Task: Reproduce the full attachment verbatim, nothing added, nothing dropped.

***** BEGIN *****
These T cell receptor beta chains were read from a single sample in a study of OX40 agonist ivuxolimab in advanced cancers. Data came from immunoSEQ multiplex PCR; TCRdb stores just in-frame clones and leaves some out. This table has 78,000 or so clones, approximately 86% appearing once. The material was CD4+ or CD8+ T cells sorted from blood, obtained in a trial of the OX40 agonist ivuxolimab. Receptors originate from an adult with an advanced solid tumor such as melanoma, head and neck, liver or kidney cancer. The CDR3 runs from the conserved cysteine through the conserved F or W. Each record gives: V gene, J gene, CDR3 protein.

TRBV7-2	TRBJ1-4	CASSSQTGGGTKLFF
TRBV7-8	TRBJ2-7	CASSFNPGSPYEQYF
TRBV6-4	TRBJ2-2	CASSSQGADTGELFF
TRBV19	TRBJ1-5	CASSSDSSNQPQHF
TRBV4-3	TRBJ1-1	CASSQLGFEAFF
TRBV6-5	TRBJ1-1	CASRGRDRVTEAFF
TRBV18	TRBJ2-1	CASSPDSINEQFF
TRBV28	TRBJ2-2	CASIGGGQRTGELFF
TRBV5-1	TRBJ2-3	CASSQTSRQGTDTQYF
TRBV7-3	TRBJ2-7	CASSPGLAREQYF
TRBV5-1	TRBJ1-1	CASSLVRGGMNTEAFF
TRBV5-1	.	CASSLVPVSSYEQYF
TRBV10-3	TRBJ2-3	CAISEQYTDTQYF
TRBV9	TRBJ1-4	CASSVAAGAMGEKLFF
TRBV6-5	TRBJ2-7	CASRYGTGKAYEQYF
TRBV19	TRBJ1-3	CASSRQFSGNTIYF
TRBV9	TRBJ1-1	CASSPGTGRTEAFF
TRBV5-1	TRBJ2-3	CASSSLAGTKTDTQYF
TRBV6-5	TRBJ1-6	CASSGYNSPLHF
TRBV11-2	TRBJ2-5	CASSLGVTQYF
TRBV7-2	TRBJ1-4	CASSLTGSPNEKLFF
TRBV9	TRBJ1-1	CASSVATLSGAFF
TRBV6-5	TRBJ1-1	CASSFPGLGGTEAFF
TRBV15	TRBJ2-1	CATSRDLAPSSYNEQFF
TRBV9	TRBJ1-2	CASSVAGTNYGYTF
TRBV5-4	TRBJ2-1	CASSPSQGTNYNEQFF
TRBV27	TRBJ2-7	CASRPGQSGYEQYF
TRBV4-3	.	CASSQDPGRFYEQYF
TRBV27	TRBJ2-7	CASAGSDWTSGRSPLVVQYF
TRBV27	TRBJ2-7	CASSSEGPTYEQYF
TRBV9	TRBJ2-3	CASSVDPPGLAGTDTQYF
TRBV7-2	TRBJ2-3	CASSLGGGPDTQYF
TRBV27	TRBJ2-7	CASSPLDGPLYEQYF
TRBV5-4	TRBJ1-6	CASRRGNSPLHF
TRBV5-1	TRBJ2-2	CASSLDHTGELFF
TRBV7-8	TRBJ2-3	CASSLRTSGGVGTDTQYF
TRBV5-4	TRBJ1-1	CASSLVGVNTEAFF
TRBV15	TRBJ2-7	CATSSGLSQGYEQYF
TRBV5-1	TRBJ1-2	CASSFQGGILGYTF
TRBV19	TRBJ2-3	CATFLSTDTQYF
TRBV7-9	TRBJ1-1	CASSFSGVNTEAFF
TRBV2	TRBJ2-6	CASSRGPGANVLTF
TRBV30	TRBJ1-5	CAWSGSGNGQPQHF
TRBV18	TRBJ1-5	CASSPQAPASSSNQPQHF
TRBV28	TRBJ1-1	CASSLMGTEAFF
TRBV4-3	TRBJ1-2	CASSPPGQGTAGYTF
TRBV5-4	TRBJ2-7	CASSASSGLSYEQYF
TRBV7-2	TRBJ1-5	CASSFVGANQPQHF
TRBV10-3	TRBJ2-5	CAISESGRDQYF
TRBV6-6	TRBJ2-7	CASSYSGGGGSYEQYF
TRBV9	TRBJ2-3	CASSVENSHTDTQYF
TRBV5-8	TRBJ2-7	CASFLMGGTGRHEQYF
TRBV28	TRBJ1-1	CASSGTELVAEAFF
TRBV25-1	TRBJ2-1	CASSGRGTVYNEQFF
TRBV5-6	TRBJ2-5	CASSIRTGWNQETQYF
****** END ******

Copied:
These T cell receptor beta chains were read from a single sample in a study of OX40 agonist ivuxolimab in advanced cancers. Data came from immunoSEQ multiplex PCR; TCRdb stores just in-frame clones and leaves some out. This table has 78,000 or so clones, approximately 86% appearing once. The material was CD4+ or CD8+ T cells sorted from blood, obtained in a trial of the OX40 agonist ivuxolimab. Receptors originate from an adult with an advanced solid tumor such as melanoma, head and neck, liver or kidney cancer. The CDR3 runs from the conserved cysteine through the conserved F or W. Each record gives: V gene, J gene, CDR3 protein.

TRBV7-2	TRBJ1-4	CASSSQTGGGTKLFF
TRBV7-8	TRBJ2-7	CASSFNPGSPYEQYF
TRBV6-4	TRBJ2-2	CASSSQGADTGELFF
TRBV19	TRBJ1-5	CASSSDSSNQPQHF
TRBV4-3	TRBJ1-1	CASSQLGFEAFF
TRBV6-5	TRBJ1-1	CASRGRDRVTEAFF
TRBV18	TRBJ2-1	CASSPDSINEQFF
TRBV28	TRBJ2-2	CASIGGGQRTGELFF
TRBV5-1	TRBJ2-3	CASSQTSRQGTDTQYF
TRBV7-3	TRBJ2-7	CASSPGLAREQYF
TRBV5-1	TRBJ1-1	CASSLVRGGMNTEAFF
TRBV5-1	.	CASSLVPVSSYEQYF
TRBV10-3	TRBJ2-3	CAISEQYTDTQYF
TRBV9	TRBJ1-4	CASSVAAGAMGEKLFF
TRBV6-5	TRBJ2-7	CASRYGTGKAYEQYF
TRBV19	TRBJ1-3	CASSRQFSGNTIYF
TRBV9	TRBJ1-1	CASSPGTGRTEAFF
TRBV5-1	TRBJ2-3	CASSSLAGTKTDTQYF
TRBV6-5	TRBJ1-6	CASSGYNSPLHF
TRBV11-2	TRBJ2-5	CASSLGVTQYF
TRBV7-2	TRBJ1-4	CASSLTGSPNEKLFF
TRBV9	TRBJ1-1	CASSVATLSGAFF
TRBV6-5	TRBJ1-1	CASSFPGLGGTEAFF
TRBV15	TRBJ2-1	CATSRDLAPSSYNEQFF
TRBV9	TRBJ1-2	CASSVAGTNYGYTF
TRBV5-4	TRBJ2-1	CASSPSQGTNYNEQFF
TRBV27	TRBJ2-7	CASRPGQSGYEQYF
TRBV4-3	.	CASSQDPGRFYEQYF
TRBV27	TRBJ2-7	CASAGSDWTSGRSPLVVQYF
TRBV27	TRBJ2-7	CASSSEGPTYEQYF
TRBV9	TRBJ2-3	CASSVDPPGLAGTDTQYF
TRBV7-2	TRBJ2-3	CASSLGGGPDTQYF
TRBV27	TRBJ2-7	CASSPLDGPLYEQYF
TRBV5-4	TRBJ1-6	CASRRGNSPLHF
TRBV5-1	TRBJ2-2	CASSLDHTGELFF
TRBV7-8	TRBJ2-3	CASSLRTSGGVGTDTQYF
TRBV5-4	TRBJ1-1	CASSLVGVNTEAFF
TRBV15	TRBJ2-7	CATSSGLSQGYEQYF
TRBV5-1	TRBJ1-2	CASSFQGGILGYTF
TRBV19	TRBJ2-3	CATFLSTDTQYF
TRBV7-9	TRBJ1-1	CASSFSGVNTEAFF
TRBV2	TRBJ2-6	CASSRGPGANVLTF
TRBV30	TRBJ1-5	CAWSGSGNGQPQHF
TRBV18	TRBJ1-5	CASSPQAPASSSNQPQHF
TRBV28	TRBJ1-1	CASSLMGTEAFF
TRBV4-3	TRBJ1-2	CASSPPGQGTAGYTF
TRBV5-4	TRBJ2-7	CASSASSGLSYEQYF
TRBV7-2	TRBJ1-5	CASSFVGANQPQHF
TRBV10-3	TRBJ2-5	CAISESGRDQYF
TRBV6-6	TRBJ2-7	CASSYSGGGGSYEQYF
TRBV9	TRBJ2-3	CASSVENSHTDTQYF
TRBV5-8	TRBJ2-7	CASFLMGGTGRHEQYF
TRBV28	TRBJ1-1	CASSGTELVAEAFF
TRBV25-1	TRBJ2-1	CASSGRGTVYNEQFF
TRBV5-6	TRBJ2-5	CASSIRTGWNQETQYF